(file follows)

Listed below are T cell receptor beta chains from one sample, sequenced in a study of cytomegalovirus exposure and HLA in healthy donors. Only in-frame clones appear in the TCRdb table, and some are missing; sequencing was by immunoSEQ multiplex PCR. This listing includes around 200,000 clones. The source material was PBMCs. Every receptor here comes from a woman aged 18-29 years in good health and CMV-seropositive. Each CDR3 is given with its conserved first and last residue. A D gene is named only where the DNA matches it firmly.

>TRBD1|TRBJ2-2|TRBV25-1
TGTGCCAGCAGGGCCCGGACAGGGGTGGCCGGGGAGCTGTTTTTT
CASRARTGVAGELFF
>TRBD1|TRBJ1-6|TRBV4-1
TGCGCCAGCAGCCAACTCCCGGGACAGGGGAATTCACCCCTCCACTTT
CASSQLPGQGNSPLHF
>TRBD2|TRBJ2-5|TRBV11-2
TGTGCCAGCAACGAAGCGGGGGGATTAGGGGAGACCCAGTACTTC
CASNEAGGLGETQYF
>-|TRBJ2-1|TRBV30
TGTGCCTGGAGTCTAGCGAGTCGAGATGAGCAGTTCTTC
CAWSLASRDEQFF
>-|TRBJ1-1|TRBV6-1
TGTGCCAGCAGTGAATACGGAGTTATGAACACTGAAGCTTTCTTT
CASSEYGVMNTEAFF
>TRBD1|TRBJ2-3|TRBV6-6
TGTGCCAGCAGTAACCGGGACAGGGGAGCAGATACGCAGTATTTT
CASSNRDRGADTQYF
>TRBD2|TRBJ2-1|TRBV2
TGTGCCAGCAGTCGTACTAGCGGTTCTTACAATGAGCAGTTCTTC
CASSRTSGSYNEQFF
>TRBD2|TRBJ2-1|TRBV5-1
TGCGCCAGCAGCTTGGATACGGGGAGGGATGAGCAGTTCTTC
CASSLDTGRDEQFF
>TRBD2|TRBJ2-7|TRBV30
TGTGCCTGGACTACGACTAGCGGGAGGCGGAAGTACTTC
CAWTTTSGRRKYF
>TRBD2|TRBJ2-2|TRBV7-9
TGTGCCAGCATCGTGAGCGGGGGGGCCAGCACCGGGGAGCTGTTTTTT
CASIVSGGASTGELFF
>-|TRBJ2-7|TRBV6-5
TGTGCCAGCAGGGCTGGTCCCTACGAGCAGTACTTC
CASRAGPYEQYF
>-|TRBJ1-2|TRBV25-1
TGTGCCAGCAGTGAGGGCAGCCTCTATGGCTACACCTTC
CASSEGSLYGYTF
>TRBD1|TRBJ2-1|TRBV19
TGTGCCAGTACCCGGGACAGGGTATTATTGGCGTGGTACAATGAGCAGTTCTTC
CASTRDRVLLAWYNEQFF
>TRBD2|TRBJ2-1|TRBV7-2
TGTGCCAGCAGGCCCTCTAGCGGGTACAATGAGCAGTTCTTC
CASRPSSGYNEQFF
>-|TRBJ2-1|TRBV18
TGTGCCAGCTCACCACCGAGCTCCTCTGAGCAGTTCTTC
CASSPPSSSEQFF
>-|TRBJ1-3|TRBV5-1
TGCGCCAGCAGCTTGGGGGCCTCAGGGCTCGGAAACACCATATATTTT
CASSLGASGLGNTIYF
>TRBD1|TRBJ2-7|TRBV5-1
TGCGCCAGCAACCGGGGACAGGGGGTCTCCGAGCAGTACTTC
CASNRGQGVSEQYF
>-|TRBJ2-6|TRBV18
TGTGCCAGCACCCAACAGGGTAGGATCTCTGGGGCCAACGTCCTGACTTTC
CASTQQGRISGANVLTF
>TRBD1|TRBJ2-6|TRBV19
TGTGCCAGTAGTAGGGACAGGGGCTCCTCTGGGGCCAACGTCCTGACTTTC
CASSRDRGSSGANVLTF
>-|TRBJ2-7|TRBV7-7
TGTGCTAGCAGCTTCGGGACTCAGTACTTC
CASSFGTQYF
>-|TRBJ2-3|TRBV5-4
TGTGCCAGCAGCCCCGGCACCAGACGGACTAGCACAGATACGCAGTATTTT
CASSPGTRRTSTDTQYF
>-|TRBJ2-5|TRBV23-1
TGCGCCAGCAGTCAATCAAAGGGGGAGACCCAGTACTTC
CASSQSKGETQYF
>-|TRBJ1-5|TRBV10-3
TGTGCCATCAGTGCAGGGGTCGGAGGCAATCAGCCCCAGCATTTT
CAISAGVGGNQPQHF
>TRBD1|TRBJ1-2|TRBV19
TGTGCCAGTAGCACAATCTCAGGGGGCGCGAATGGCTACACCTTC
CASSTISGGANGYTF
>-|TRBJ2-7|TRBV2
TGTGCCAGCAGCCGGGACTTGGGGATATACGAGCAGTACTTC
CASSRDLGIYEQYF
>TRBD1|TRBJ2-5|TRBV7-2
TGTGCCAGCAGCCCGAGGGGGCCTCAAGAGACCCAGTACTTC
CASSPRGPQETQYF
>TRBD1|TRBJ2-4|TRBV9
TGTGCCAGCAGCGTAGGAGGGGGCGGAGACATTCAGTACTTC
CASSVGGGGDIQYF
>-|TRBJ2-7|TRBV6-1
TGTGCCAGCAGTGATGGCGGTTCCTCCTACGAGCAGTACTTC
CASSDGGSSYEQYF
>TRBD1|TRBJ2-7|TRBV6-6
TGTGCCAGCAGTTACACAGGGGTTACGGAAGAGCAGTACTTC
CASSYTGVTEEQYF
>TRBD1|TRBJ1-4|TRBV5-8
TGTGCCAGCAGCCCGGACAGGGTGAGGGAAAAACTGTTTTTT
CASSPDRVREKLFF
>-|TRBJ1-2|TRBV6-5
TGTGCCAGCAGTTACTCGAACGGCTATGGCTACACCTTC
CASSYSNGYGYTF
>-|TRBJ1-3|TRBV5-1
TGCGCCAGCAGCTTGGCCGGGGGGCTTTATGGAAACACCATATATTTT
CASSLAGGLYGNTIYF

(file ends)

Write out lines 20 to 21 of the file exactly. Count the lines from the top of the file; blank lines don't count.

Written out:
>TRBD2|TRBJ2-1|TRBV2
TGTGCCAGCAGTCGTACTAGCGGTTCTTACAATGAGCAGTTCTTC